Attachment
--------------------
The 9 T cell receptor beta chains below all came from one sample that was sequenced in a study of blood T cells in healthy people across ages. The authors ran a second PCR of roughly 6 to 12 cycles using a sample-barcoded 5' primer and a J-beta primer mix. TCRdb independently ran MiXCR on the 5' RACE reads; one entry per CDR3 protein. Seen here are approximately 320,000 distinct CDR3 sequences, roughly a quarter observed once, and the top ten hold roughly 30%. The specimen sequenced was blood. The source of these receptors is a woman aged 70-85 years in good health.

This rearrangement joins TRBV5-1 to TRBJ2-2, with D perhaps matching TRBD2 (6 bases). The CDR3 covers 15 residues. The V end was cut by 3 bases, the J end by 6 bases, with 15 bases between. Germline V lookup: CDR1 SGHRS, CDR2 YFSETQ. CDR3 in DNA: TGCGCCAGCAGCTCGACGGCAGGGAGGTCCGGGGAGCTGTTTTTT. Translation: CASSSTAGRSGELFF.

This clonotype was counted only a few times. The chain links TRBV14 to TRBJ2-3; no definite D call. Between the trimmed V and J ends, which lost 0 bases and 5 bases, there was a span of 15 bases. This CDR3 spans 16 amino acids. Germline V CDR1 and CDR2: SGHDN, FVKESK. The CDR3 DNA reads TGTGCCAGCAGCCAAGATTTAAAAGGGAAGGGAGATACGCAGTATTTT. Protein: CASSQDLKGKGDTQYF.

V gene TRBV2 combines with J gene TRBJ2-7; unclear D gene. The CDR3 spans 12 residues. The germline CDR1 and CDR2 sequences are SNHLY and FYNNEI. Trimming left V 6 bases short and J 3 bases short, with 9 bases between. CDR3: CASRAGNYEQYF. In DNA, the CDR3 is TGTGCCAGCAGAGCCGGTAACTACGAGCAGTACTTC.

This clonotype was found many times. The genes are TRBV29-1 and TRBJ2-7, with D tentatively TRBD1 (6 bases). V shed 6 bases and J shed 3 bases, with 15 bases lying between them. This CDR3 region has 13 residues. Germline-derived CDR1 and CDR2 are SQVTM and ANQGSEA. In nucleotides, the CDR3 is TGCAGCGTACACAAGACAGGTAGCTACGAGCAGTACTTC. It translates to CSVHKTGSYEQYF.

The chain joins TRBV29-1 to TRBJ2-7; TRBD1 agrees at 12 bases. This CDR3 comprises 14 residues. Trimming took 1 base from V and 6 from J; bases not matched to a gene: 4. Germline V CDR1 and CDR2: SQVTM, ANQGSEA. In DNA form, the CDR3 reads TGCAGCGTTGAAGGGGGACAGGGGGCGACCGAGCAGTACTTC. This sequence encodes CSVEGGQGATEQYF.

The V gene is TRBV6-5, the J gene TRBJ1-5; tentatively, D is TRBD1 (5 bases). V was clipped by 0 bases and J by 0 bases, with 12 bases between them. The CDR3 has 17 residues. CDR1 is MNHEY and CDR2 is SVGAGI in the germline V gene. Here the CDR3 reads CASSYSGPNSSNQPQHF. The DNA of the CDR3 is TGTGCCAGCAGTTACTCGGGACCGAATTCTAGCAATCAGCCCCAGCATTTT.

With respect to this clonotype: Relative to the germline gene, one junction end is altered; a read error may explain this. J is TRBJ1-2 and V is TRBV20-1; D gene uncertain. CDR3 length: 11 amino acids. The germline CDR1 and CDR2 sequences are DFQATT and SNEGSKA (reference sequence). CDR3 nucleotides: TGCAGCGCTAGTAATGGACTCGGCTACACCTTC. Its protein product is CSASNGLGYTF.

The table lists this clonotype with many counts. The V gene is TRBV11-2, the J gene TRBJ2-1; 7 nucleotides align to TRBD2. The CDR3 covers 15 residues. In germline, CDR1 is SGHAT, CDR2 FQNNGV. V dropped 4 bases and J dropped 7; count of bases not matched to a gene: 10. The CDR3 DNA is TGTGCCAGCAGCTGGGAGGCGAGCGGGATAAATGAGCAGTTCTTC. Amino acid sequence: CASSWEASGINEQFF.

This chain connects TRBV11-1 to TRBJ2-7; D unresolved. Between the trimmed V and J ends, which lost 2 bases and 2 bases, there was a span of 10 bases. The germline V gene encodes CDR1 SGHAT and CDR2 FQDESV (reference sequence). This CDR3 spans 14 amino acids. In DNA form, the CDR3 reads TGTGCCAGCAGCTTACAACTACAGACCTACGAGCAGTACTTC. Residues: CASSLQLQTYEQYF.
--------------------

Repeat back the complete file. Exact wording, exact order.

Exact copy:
The 9 T cell receptor beta chains below all came from one sample that was sequenced in a study of blood T cells in healthy people across ages. The authors ran a second PCR of roughly 6 to 12 cycles using a sample-barcoded 5' primer and a J-beta primer mix. TCRdb independently ran MiXCR on the 5' RACE reads; one entry per CDR3 protein. Seen here are approximately 320,000 distinct CDR3 sequences, roughly a quarter observed once, and the top ten hold roughly 30%. The specimen sequenced was blood. The source of these receptors is a woman aged 70-85 years in good health.

This rearrangement joins TRBV5-1 to TRBJ2-2, with D perhaps matching TRBD2 (6 bases). The CDR3 covers 15 residues. The V end was cut by 3 bases, the J end by 6 bases, with 15 bases between. Germline V lookup: CDR1 SGHRS, CDR2 YFSETQ. CDR3 in DNA: TGCGCCAGCAGCTCGACGGCAGGGAGGTCCGGGGAGCTGTTTTTT. Translation: CASSSTAGRSGELFF.

This clonotype was counted only a few times. The chain links TRBV14 to TRBJ2-3; no definite D call. Between the trimmed V and J ends, which lost 0 bases and 5 bases, there was a span of 15 bases. This CDR3 spans 16 amino acids. Germline V CDR1 and CDR2: SGHDN, FVKESK. The CDR3 DNA reads TGTGCCAGCAGCCAAGATTTAAAAGGGAAGGGAGATACGCAGTATTTT. Protein: CASSQDLKGKGDTQYF.

V gene TRBV2 combines with J gene TRBJ2-7; unclear D gene. The CDR3 spans 12 residues. The germline CDR1 and CDR2 sequences are SNHLY and FYNNEI. Trimming left V 6 bases short and J 3 bases short, with 9 bases between. CDR3: CASRAGNYEQYF. In DNA, the CDR3 is TGTGCCAGCAGAGCCGGTAACTACGAGCAGTACTTC.

This clonotype was found many times. The genes are TRBV29-1 and TRBJ2-7, with D tentatively TRBD1 (6 bases). V shed 6 bases and J shed 3 bases, with 15 bases lying between them. This CDR3 region has 13 residues. Germline-derived CDR1 and CDR2 are SQVTM and ANQGSEA. In nucleotides, the CDR3 is TGCAGCGTACACAAGACAGGTAGCTACGAGCAGTACTTC. It translates to CSVHKTGSYEQYF.

The chain joins TRBV29-1 to TRBJ2-7; TRBD1 agrees at 12 bases. This CDR3 comprises 14 residues. Trimming took 1 base from V and 6 from J; bases not matched to a gene: 4. Germline V CDR1 and CDR2: SQVTM, ANQGSEA. In DNA form, the CDR3 reads TGCAGCGTTGAAGGGGGACAGGGGGCGACCGAGCAGTACTTC. This sequence encodes CSVEGGQGATEQYF.

The V gene is TRBV6-5, the J gene TRBJ1-5; tentatively, D is TRBD1 (5 bases). V was clipped by 0 bases and J by 0 bases, with 12 bases between them. The CDR3 has 17 residues. CDR1 is MNHEY and CDR2 is SVGAGI in the germline V gene. Here the CDR3 reads CASSYSGPNSSNQPQHF. The DNA of the CDR3 is TGTGCCAGCAGTTACTCGGGACCGAATTCTAGCAATCAGCCCCAGCATTTT.

With respect to this clonotype: Relative to the germline gene, one junction end is altered; a read error may explain this. J is TRBJ1-2 and V is TRBV20-1; D gene uncertain. CDR3 length: 11 amino acids. The germline CDR1 and CDR2 sequences are DFQATT and SNEGSKA (reference sequence). CDR3 nucleotides: TGCAGCGCTAGTAATGGACTCGGCTACACCTTC. Its protein product is CSASNGLGYTF.

The table lists this clonotype with many counts. The V gene is TRBV11-2, the J gene TRBJ2-1; 7 nucleotides align to TRBD2. The CDR3 covers 15 residues. In germline, CDR1 is SGHAT, CDR2 FQNNGV. V dropped 4 bases and J dropped 7; count of bases not matched to a gene: 10. The CDR3 DNA is TGTGCCAGCAGCTGGGAGGCGAGCGGGATAAATGAGCAGTTCTTC. Amino acid sequence: CASSWEASGINEQFF.

This chain connects TRBV11-1 to TRBJ2-7; D unresolved. Between the trimmed V and J ends, which lost 2 bases and 2 bases, there was a span of 10 bases. The germline V gene encodes CDR1 SGHAT and CDR2 FQDESV (reference sequence). This CDR3 spans 14 amino acids. In DNA form, the CDR3 reads TGTGCCAGCAGCTTACAACTACAGACCTACGAGCAGTACTTC. Residues: CASSLQLQTYEQYF.